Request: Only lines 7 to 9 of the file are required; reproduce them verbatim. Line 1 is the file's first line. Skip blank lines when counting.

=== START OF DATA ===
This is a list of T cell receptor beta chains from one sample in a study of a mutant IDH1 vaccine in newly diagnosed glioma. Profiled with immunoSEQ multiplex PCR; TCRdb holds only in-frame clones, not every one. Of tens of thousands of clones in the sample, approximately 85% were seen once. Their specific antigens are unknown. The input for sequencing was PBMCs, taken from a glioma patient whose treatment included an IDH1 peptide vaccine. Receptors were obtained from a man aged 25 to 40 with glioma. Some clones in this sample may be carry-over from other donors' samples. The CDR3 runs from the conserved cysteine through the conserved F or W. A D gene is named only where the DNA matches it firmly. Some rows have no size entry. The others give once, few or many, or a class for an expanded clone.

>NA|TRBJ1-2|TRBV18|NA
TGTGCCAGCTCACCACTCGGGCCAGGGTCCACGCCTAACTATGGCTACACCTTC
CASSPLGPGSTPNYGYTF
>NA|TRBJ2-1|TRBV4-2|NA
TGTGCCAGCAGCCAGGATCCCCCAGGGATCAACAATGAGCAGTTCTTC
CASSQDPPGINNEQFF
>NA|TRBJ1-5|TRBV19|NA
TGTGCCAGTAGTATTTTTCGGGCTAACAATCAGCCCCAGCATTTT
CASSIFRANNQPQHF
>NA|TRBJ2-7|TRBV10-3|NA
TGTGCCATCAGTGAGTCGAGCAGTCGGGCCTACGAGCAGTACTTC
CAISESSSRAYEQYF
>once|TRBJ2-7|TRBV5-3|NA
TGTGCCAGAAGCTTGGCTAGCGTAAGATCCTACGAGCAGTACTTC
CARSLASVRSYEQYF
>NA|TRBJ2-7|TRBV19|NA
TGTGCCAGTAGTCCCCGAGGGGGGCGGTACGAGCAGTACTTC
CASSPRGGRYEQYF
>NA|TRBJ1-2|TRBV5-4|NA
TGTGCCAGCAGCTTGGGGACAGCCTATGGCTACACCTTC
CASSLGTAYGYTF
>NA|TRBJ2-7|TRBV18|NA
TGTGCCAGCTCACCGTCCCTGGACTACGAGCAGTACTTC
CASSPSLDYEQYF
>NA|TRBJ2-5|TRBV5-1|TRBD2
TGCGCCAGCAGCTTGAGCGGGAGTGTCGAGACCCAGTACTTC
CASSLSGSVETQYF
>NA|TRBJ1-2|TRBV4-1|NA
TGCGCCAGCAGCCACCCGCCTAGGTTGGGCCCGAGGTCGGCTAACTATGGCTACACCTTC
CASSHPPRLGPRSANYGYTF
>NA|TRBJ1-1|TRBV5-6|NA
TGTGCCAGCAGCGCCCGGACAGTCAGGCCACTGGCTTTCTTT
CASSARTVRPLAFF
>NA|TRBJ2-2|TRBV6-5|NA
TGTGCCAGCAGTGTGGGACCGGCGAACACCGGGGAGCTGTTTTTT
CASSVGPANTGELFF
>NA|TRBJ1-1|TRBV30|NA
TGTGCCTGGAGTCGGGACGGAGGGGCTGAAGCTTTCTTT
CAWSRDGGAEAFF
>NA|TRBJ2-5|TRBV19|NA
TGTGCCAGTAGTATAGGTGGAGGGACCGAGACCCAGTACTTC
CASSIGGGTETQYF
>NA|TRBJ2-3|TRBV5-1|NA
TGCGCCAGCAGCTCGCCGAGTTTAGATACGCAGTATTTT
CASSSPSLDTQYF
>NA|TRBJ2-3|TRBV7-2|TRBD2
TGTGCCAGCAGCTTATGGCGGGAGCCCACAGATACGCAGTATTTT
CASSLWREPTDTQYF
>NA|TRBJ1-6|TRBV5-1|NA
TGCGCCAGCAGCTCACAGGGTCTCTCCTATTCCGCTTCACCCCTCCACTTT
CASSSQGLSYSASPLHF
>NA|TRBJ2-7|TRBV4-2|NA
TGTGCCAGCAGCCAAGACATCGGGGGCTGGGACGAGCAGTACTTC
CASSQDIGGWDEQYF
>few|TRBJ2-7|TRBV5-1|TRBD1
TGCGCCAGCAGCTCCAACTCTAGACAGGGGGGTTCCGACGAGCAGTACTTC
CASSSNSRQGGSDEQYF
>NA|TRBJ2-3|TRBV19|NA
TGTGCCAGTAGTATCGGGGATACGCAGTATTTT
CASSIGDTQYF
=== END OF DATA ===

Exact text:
CASSQDPPGINNEQFF
>NA|TRBJ1-5|TRBV19|NA
TGTGCCAGTAGTATTTTTCGGGCTAACAATCAGCCCCAGCATTTT